- Write the following excerpt from the video on the board: "For the west, much of the history of Islam has been obscured behind a veil of fear and misunderstanding." (time cue 3:00 from video)
- Discuss with students what they think this statement means. (It should bring up quite a bit of discussion relating to belief systems.) As students are responding, ask how many students are familiar with the word Islam and perhaps its meaning (literal meaning is Peace, surrender of one's will to God). Ask students about the facts and misconceptions they have as they relate to this word.
- This icebreaking discussion will lead into your handing out the worksheet An Introduction to Monotheistic Belief Systems. Explain to students that over the next few days you will be introducing them to the history of Islam, and you want them to gain a basic understanding of terms they may not be familiar with. You will do this by helping them fill in the sheet they are now receiving, but also a vocabulary worksheet they will be completing later on.
- Give students approximately five minutes to fill in worksheet by themselves or in small groups.
- Review and discuss the handout with students, making sure they have correct information in appropriate places. (This is not graded, but used for basic knowledge building.) Use the teacher's key for correct responses.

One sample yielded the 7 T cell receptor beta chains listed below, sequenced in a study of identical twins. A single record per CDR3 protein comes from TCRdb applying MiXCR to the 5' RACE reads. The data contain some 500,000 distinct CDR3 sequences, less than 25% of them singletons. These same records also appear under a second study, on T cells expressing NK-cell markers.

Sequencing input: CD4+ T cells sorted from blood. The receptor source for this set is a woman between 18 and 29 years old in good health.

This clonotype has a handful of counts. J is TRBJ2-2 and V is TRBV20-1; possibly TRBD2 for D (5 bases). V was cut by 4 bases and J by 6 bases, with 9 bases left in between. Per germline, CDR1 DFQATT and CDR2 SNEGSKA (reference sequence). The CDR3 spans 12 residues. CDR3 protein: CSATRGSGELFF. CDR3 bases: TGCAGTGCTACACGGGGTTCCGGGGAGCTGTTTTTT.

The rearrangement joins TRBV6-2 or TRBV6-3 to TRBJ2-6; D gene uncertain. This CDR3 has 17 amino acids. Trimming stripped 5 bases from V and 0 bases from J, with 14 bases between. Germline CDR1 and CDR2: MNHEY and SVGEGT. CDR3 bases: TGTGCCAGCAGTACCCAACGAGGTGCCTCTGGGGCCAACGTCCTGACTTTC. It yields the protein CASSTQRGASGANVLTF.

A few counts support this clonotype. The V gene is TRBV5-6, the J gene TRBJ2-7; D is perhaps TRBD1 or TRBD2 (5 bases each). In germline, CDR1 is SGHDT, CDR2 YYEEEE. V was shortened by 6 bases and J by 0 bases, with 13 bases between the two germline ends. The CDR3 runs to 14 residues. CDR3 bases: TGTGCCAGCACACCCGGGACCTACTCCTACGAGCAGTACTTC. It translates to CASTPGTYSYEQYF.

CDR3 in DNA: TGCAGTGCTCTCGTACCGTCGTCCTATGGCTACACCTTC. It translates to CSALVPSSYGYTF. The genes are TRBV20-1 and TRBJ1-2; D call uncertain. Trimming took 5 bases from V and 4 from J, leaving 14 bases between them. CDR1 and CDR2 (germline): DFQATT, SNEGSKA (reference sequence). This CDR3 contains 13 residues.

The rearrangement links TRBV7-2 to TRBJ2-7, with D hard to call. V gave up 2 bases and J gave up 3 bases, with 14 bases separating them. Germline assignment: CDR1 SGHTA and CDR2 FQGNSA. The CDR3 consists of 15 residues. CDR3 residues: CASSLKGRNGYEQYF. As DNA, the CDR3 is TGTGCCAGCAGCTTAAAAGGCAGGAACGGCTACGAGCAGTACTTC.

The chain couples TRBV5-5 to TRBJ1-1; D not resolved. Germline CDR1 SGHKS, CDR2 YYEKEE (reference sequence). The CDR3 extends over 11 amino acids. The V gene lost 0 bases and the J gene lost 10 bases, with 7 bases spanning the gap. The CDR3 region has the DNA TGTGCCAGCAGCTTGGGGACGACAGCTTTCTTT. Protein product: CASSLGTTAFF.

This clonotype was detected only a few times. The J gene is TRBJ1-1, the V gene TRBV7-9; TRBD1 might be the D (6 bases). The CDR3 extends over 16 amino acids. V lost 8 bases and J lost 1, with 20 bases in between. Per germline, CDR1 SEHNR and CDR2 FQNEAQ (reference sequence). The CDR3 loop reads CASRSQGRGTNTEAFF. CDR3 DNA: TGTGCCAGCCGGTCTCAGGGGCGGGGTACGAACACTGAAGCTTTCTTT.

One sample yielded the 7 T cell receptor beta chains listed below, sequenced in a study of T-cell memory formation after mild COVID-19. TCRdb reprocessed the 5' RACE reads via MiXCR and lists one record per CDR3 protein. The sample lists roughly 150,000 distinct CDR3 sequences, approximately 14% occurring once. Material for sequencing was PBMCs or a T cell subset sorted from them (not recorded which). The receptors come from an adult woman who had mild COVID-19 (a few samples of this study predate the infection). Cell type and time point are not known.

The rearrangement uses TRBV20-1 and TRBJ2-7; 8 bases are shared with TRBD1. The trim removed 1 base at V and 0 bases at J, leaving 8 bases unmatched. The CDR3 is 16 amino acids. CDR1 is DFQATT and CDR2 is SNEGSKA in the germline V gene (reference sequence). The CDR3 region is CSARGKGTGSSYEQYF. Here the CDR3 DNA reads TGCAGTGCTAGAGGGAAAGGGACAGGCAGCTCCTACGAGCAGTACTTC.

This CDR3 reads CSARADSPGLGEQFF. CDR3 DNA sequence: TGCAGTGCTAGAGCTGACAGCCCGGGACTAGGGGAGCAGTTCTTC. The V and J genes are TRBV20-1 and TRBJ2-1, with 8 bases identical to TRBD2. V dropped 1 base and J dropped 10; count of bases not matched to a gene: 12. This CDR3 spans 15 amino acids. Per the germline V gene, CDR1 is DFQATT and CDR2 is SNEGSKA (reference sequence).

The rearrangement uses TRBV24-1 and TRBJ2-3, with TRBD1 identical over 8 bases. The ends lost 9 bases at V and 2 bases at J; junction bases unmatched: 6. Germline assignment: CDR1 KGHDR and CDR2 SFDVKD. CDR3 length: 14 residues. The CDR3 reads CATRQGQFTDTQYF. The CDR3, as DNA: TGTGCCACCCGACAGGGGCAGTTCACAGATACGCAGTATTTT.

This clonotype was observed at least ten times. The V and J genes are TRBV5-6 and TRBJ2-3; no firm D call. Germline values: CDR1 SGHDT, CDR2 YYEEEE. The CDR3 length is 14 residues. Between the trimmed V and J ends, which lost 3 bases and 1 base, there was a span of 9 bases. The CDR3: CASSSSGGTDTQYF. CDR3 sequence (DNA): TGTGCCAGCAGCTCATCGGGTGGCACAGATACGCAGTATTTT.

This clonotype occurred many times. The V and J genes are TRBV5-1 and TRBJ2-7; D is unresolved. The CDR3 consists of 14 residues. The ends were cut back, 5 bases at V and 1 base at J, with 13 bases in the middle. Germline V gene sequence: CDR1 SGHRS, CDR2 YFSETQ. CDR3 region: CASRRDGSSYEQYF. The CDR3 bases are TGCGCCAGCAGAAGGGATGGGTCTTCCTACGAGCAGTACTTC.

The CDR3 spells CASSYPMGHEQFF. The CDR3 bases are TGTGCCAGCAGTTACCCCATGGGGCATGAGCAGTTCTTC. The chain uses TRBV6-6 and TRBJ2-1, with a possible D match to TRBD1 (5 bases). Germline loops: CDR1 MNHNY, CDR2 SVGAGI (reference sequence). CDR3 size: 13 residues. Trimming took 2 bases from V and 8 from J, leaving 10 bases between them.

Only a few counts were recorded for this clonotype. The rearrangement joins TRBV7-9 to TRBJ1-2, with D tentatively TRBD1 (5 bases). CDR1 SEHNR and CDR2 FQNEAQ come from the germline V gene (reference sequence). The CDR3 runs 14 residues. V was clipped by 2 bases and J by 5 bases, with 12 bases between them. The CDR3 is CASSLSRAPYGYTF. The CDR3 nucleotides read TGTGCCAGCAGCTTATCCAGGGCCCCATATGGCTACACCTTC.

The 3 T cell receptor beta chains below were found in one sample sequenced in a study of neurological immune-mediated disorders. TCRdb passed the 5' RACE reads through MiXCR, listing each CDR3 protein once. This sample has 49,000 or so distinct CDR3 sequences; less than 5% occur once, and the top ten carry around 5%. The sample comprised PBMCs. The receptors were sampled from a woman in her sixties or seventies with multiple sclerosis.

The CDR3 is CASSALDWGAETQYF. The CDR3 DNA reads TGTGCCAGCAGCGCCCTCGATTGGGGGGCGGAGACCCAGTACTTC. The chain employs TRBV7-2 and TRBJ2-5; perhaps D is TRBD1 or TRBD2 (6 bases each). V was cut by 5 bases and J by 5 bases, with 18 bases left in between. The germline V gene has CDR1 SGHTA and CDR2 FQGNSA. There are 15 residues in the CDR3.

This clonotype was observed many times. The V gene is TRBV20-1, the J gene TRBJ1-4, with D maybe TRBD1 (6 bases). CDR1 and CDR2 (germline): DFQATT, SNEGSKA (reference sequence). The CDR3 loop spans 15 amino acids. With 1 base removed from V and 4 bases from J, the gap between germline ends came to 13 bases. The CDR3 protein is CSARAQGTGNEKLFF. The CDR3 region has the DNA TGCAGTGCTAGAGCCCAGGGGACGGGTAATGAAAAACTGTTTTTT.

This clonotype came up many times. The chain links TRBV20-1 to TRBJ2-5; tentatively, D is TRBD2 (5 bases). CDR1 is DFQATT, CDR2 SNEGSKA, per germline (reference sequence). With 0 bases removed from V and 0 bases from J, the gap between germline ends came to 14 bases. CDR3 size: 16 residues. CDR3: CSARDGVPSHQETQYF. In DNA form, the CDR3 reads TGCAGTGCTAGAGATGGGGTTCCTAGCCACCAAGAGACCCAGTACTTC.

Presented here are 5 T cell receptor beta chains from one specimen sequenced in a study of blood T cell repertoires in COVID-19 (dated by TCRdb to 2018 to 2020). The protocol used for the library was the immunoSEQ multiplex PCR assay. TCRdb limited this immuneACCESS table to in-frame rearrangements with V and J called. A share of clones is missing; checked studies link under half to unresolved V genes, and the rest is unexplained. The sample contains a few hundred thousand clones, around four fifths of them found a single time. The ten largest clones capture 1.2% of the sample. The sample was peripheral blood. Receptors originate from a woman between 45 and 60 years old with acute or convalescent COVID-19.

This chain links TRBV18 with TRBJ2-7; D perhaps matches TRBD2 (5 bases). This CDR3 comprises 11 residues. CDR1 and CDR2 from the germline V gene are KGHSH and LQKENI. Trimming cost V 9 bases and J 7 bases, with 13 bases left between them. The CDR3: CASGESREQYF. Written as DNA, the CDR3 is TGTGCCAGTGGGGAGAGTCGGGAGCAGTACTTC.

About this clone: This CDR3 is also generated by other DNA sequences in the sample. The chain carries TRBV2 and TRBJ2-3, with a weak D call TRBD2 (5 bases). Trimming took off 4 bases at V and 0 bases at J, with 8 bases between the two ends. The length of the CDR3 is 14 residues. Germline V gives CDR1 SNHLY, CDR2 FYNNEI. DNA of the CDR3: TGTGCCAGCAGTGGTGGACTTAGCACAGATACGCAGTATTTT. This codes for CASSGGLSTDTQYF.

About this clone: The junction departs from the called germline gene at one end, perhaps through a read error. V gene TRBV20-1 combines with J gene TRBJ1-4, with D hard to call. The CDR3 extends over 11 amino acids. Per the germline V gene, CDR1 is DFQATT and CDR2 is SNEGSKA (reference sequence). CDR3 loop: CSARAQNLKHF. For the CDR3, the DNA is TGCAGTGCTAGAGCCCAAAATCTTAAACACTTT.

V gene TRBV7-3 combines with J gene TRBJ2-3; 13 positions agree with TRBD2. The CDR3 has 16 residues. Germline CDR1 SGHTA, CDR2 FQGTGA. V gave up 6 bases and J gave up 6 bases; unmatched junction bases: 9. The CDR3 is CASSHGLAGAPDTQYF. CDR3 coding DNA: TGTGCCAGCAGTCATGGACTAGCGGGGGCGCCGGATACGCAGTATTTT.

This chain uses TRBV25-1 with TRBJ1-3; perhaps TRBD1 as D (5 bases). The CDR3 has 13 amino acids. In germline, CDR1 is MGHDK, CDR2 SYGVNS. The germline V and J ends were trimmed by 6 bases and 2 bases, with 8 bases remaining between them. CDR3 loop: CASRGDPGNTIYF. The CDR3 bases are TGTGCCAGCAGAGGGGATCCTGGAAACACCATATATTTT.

- Introduce students to "The Messenger," Part 1 of the video Islam: Empire of Faith. Let them know that this video will introduce them to one of the most influential individuals in history, Muhammad. After viewing the video, they will complete a vocabulary sheet that will introduce them to terms associated with Islam, and will create a parallel timeline showing events from Muhammad's life, and events that were taking place at the same time in other areas of the world. Suggest they take notes as they watch the video.
- You may want to write the following time cues on the board to help them as they watch view the video. These excerpts should help students generate ideas of what to take notes on as they relate to Muhammad. They should also jot down words that are new to them, and events that relate to the theme of the lesson; The Growth of Islam.
5:00 Muhammad is born
6:01 Age 6 events
12:30 Muhammad as a merchant
13:40 Muhammad (some characteristics)
16:40 His message
18:45 Voice of a poet, or voice of God?
23:50 Following increases
24:00 Tribal leaders response to Muhammad's message
25:25 How are Muhammad's followers treated